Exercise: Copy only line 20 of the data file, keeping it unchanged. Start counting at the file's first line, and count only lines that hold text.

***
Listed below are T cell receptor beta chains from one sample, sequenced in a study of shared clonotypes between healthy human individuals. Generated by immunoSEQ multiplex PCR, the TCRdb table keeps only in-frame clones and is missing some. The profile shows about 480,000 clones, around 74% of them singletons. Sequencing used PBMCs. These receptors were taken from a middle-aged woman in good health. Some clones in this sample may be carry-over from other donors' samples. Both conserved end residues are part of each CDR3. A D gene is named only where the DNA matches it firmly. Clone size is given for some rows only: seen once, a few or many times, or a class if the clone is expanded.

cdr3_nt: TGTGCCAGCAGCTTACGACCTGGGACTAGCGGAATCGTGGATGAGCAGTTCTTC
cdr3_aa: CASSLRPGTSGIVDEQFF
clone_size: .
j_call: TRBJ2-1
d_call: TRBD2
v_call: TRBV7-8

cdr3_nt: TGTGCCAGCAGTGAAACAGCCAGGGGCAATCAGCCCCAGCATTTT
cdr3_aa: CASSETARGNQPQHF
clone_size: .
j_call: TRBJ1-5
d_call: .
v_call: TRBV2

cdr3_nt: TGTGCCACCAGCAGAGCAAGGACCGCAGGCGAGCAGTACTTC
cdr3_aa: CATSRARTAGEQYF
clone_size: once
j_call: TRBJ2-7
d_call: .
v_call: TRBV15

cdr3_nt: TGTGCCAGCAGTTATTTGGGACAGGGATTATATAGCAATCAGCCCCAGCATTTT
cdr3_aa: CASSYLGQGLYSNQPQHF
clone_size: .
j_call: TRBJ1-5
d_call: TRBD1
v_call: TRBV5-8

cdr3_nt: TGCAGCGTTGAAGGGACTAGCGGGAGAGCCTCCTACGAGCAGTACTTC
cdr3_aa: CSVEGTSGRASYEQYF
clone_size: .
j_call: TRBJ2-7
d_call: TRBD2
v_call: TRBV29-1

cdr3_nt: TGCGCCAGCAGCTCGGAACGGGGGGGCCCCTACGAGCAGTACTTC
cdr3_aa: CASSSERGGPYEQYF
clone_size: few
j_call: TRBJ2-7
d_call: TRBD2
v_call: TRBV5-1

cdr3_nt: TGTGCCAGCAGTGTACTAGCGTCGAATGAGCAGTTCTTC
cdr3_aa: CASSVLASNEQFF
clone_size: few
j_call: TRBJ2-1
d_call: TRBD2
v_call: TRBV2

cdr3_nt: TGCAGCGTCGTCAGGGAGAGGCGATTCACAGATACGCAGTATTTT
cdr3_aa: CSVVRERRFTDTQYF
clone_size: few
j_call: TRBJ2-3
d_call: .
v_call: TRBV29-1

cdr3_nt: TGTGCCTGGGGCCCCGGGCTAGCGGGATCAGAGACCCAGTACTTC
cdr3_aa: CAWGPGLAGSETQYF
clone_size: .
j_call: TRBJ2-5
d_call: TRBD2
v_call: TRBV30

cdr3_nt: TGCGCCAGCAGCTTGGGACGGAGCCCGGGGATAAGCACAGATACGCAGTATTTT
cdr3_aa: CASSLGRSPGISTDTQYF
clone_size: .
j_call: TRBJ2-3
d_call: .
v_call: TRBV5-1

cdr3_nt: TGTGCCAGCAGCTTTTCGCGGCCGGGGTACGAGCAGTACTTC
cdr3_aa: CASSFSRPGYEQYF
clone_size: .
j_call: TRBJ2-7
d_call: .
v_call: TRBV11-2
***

cdr3_nt: TGTGCCAGCAGTTATTTGGGACAGGGATTATATAGCAATCAGCCCCAGCATTTT